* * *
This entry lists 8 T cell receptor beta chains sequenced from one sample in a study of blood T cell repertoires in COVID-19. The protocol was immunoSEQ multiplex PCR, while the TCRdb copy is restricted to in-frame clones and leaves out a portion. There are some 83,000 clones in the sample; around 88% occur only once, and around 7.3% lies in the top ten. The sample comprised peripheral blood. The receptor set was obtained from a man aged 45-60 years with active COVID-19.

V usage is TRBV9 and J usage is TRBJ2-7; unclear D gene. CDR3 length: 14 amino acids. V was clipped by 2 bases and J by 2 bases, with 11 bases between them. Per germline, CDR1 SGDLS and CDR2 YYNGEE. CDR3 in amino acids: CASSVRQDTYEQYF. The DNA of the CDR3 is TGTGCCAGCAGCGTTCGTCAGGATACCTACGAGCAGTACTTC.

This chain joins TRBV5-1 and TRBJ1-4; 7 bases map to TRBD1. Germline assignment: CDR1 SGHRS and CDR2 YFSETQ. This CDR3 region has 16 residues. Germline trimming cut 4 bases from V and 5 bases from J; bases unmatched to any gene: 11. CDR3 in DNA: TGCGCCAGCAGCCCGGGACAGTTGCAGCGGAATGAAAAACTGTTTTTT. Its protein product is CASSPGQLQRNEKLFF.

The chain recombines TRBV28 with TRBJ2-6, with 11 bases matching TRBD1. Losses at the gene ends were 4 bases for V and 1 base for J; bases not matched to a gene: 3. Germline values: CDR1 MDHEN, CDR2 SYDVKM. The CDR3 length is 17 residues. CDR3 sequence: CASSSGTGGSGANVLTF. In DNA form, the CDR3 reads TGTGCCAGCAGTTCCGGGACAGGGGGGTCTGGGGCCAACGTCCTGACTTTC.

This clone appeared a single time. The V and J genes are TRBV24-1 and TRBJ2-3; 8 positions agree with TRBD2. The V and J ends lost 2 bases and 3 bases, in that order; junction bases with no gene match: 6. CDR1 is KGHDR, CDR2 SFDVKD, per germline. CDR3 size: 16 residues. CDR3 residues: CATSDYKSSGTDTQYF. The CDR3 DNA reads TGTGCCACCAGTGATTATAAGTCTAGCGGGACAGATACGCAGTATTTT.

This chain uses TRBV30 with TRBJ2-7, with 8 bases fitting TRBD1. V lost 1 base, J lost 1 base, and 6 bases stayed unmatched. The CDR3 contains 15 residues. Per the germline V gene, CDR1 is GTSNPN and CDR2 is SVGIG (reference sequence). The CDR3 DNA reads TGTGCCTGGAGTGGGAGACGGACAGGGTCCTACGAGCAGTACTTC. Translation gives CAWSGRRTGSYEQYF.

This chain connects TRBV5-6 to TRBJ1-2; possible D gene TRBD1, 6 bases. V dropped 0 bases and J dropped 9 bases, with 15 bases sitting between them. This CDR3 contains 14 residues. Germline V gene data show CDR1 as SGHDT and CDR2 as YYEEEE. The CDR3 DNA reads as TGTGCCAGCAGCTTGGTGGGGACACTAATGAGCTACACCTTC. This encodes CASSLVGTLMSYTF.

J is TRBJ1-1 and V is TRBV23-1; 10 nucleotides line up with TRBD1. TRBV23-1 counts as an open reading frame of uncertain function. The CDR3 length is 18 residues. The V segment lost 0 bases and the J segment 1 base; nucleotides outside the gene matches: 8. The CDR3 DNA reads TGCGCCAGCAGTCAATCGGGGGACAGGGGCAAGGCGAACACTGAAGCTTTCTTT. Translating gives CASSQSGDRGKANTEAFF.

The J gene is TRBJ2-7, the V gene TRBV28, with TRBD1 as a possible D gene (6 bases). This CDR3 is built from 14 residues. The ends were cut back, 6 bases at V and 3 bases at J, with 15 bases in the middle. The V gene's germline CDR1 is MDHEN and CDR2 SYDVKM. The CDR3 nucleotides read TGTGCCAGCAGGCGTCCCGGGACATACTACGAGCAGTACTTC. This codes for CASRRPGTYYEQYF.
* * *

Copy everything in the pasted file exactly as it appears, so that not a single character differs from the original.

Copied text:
This entry lists 8 T cell receptor beta chains sequenced from one sample in a study of blood T cell repertoires in COVID-19. The protocol was immunoSEQ multiplex PCR, while the TCRdb copy is restricted to in-frame clones and leaves out a portion. There are some 83,000 clones in the sample; around 88% occur only once, and around 7.3% lies in the top ten. The sample comprised peripheral blood. The receptor set was obtained from a man aged 45-60 years with active COVID-19.

V usage is TRBV9 and J usage is TRBJ2-7; unclear D gene. CDR3 length: 14 amino acids. V was clipped by 2 bases and J by 2 bases, with 11 bases between them. Per germline, CDR1 SGDLS and CDR2 YYNGEE. CDR3 in amino acids: CASSVRQDTYEQYF. The DNA of the CDR3 is TGTGCCAGCAGCGTTCGTCAGGATACCTACGAGCAGTACTTC.

This chain joins TRBV5-1 and TRBJ1-4; 7 bases map to TRBD1. Germline assignment: CDR1 SGHRS and CDR2 YFSETQ. This CDR3 region has 16 residues. Germline trimming cut 4 bases from V and 5 bases from J; bases unmatched to any gene: 11. CDR3 in DNA: TGCGCCAGCAGCCCGGGACAGTTGCAGCGGAATGAAAAACTGTTTTTT. Its protein product is CASSPGQLQRNEKLFF.

The chain recombines TRBV28 with TRBJ2-6, with 11 bases matching TRBD1. Losses at the gene ends were 4 bases for V and 1 base for J; bases not matched to a gene: 3. Germline values: CDR1 MDHEN, CDR2 SYDVKM. The CDR3 length is 17 residues. CDR3 sequence: CASSSGTGGSGANVLTF. In DNA form, the CDR3 reads TGTGCCAGCAGTTCCGGGACAGGGGGGTCTGGGGCCAACGTCCTGACTTTC.

This clone appeared a single time. The V and J genes are TRBV24-1 and TRBJ2-3; 8 positions agree with TRBD2. The V and J ends lost 2 bases and 3 bases, in that order; junction bases with no gene match: 6. CDR1 is KGHDR, CDR2 SFDVKD, per germline. CDR3 size: 16 residues. CDR3 residues: CATSDYKSSGTDTQYF. The CDR3 DNA reads TGTGCCACCAGTGATTATAAGTCTAGCGGGACAGATACGCAGTATTTT.

This chain uses TRBV30 with TRBJ2-7, with 8 bases fitting TRBD1. V lost 1 base, J lost 1 base, and 6 bases stayed unmatched. The CDR3 contains 15 residues. Per the germline V gene, CDR1 is GTSNPN and CDR2 is SVGIG (reference sequence). The CDR3 DNA reads TGTGCCTGGAGTGGGAGACGGACAGGGTCCTACGAGCAGTACTTC. Translation gives CAWSGRRTGSYEQYF.

This chain connects TRBV5-6 to TRBJ1-2; possible D gene TRBD1, 6 bases. V dropped 0 bases and J dropped 9 bases, with 15 bases sitting between them. This CDR3 contains 14 residues. Germline V gene data show CDR1 as SGHDT and CDR2 as YYEEEE. The CDR3 DNA reads as TGTGCCAGCAGCTTGGTGGGGACACTAATGAGCTACACCTTC. This encodes CASSLVGTLMSYTF.

J is TRBJ1-1 and V is TRBV23-1; 10 nucleotides line up with TRBD1. TRBV23-1 counts as an open reading frame of uncertain function. The CDR3 length is 18 residues. The V segment lost 0 bases and the J segment 1 base; nucleotides outside the gene matches: 8. The CDR3 DNA reads TGCGCCAGCAGTCAATCGGGGGACAGGGGCAAGGCGAACACTGAAGCTTTCTTT. Translating gives CASSQSGDRGKANTEAFF.

The J gene is TRBJ2-7, the V gene TRBV28, with TRBD1 as a possible D gene (6 bases). This CDR3 is built from 14 residues. The ends were cut back, 6 bases at V and 3 bases at J, with 15 bases in the middle. The V gene's germline CDR1 is MDHEN and CDR2 SYDVKM. The CDR3 nucleotides read TGTGCCAGCAGGCGTCCCGGGACATACTACGAGCAGTACTTC. This codes for CASRRPGTYYEQYF.